The Fraternal Order of Police says Global Positioning System records proved the two officers who'd been stripped of their police powers were not in the area of where an alleged abuse incident took place.
Five officers, including a police sergeant, remain on administrative duty pending the outcome of an investigation.
The two officers -- a male and a female from District 6 -- were never actually at the scene of the alleged incident and were unaware of what exactly took place, sources said. Officers said it's common for teammates to assist with paperwork.
The officers learned Friday that their police powers were being stripped but didn't exactly know why until Monday, sources said. It was at that time they contacted their union attorney.
Global Positioning System records ultimately proved the two officers' claims and their reinstatement was announced Wednesday afternoon by Fraternal Order of Police President Mark Donahue.
"Had a proper investigation taken place prior to the superintendent's hasty decision to hold a press conference on Friday... these two officers would not have had their reputations tarnished or suffered embarrassment in front of their colleagues and their families," said Donahue.
The union said that Supt. Jody Weis has not yet apologized to the two officers or acknowledged their reinstatement, despite making himself publicly available earlier in the day to announce the reallocation of police resources throughout the city.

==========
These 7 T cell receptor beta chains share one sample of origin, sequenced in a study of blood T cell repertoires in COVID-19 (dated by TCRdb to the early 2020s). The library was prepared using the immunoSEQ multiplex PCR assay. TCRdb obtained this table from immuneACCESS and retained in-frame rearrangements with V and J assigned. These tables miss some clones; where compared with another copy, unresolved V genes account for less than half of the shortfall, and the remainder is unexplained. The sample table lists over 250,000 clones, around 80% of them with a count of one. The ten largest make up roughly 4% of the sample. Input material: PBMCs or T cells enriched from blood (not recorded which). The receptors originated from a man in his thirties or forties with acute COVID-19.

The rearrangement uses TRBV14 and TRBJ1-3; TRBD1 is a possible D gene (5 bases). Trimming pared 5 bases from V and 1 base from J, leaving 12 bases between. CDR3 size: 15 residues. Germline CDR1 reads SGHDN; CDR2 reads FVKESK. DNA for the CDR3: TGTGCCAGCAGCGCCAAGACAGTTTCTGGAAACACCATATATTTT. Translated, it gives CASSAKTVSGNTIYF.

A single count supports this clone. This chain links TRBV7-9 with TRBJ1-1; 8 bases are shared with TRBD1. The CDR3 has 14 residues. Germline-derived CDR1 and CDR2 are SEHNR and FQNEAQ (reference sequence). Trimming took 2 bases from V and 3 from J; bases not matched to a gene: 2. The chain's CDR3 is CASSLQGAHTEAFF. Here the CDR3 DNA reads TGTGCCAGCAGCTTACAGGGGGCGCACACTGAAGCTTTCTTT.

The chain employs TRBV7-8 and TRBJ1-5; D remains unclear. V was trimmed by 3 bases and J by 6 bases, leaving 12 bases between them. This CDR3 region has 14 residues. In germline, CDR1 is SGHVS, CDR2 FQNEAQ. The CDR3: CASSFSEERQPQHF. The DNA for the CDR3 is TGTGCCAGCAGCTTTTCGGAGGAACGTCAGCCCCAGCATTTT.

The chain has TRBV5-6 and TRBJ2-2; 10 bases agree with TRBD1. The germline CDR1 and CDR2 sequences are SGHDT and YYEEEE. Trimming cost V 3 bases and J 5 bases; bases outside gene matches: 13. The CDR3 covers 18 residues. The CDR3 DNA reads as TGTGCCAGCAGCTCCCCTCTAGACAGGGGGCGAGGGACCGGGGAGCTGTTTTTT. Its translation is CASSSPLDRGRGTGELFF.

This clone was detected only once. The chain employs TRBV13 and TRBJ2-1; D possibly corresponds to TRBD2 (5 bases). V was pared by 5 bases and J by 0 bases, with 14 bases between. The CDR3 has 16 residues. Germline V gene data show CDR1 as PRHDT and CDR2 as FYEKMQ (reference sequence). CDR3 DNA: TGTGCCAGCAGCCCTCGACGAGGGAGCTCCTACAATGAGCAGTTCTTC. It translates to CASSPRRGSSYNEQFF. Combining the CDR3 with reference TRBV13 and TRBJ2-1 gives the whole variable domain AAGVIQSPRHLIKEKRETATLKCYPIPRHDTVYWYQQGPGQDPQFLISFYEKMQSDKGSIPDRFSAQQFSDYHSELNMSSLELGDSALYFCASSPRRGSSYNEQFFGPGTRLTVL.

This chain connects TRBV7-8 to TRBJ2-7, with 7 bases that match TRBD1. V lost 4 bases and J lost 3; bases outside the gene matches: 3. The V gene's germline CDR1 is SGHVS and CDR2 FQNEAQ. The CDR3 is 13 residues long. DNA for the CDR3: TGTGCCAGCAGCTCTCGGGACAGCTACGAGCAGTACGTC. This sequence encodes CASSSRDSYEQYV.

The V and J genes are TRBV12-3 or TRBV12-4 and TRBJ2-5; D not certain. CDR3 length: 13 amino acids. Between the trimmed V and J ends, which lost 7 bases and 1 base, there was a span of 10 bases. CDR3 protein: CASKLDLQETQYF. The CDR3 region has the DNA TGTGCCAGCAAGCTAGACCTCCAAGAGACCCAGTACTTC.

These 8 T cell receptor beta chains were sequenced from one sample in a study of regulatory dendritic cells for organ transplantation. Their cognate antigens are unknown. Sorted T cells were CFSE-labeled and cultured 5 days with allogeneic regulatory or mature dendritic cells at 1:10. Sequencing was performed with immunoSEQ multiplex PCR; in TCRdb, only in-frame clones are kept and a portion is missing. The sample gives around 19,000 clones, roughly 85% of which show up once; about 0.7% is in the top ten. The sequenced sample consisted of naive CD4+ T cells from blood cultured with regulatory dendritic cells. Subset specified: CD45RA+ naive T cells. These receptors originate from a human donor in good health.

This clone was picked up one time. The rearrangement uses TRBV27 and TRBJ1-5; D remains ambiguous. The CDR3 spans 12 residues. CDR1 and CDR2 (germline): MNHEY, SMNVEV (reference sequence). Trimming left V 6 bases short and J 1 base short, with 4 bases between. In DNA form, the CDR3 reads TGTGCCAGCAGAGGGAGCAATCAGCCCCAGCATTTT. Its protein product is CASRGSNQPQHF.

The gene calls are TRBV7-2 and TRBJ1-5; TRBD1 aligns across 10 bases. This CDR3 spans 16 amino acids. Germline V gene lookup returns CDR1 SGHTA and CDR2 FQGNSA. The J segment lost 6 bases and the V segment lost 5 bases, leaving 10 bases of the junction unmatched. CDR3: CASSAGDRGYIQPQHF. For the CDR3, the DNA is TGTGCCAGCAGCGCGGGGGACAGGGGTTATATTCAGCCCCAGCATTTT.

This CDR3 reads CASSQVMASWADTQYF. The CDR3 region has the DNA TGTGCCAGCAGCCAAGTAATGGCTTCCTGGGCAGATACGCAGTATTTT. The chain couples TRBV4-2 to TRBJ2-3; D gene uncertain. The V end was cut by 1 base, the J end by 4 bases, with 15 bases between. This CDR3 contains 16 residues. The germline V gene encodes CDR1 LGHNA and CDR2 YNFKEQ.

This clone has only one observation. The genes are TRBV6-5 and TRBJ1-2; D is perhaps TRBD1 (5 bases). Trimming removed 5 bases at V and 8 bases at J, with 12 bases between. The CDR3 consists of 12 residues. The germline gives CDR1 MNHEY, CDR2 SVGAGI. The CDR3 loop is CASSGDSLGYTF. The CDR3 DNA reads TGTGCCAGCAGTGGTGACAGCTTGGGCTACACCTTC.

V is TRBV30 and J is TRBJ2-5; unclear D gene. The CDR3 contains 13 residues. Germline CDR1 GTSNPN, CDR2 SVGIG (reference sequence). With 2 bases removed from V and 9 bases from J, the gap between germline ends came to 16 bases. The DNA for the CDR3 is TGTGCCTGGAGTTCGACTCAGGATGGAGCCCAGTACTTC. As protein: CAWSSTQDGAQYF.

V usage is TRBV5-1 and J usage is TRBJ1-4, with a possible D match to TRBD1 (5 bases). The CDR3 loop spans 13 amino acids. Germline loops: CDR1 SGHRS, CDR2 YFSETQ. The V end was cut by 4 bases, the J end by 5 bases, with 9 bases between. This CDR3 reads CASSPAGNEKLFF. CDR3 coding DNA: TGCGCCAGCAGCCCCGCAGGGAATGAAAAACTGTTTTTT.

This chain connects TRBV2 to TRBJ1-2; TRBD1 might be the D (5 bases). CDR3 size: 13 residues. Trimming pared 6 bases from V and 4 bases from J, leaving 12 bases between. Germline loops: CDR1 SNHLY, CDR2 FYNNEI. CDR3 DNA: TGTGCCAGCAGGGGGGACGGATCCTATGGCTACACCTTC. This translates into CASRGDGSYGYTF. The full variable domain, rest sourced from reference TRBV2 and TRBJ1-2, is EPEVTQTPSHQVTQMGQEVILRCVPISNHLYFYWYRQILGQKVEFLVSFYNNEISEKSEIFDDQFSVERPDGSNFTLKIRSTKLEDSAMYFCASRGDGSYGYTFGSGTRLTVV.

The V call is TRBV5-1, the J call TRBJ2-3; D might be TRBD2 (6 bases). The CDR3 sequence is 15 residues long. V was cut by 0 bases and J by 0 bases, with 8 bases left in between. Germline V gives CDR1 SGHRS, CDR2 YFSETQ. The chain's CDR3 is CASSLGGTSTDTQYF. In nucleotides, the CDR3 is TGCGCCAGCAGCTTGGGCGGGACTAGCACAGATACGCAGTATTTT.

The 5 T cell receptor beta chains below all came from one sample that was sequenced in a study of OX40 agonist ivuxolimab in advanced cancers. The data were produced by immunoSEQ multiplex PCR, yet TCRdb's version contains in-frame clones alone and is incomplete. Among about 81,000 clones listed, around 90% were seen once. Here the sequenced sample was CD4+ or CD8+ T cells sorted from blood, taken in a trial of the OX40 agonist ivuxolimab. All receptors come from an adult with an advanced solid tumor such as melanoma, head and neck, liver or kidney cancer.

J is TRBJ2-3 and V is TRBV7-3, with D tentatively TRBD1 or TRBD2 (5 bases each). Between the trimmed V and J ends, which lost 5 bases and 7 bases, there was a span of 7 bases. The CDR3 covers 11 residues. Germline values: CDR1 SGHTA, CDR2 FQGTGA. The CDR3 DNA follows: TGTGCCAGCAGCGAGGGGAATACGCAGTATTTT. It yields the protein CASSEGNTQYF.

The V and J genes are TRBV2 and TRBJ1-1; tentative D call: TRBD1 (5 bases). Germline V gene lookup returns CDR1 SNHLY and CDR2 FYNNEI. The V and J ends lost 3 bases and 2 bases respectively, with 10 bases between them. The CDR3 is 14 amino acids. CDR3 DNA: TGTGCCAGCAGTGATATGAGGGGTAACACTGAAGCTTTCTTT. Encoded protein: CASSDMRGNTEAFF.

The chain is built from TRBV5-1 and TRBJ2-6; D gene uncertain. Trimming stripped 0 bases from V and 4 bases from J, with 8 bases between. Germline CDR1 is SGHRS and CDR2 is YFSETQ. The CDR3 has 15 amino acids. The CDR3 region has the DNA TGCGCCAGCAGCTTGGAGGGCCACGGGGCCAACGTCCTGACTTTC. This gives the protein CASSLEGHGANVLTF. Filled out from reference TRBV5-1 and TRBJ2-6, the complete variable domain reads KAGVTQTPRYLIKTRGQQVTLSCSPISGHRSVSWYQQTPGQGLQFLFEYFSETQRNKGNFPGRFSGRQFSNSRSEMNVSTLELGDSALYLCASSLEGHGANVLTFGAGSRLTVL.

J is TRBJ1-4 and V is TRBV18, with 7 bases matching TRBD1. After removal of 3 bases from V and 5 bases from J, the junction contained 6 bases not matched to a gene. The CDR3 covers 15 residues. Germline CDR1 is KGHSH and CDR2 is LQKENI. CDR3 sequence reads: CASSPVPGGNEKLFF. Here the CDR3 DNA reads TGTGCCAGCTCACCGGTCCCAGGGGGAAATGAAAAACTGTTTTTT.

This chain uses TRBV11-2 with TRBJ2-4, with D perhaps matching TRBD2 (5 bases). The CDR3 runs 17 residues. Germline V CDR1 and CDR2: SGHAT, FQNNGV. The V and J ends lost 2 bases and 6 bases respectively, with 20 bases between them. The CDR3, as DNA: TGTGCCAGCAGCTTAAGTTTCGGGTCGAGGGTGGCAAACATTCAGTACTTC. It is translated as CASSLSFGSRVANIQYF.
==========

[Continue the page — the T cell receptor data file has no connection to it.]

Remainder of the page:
Two hours after Donahue's comments, the Chicago Police Department confirmed the officers' reinstatement via a written release:
The investigation began after a man, identified by FOX Chicago as 19-year-old Gregory Jeffries, filed a complaint with the department. Jeffries claimed he was punched and slapped by a police sergeant and another officer while handcuffed near West 79th Street and South Vincennes Avenue on Oct. 11.
Four days later, Weis hastily called a press conference and announced that the sergeant had been relieved of his police powers four days later. Information about the other six officers being sidelined wasn't made public until Monday.
Donahue was immediately critical of the superintendent for going public with the investigation, calling it "irresponsible" and pointing out that none of the officers had been charged with any wrongdoing.
"It appears [Weis] is looking to save face in the eyes of his biggest supporter... in case it becomes something bigger," he said Wednesday, referencing Mayor Richard Daley, who just a day earlier defended Weis for his swift action.
IPRA continues to investigate the case. Police sources tell NBC Chicago that the man who was handcuffed and who filed the complaint may have a relative on the IPRA's board and called that relative from jail.
The union said it's considering legal action against the superintendent.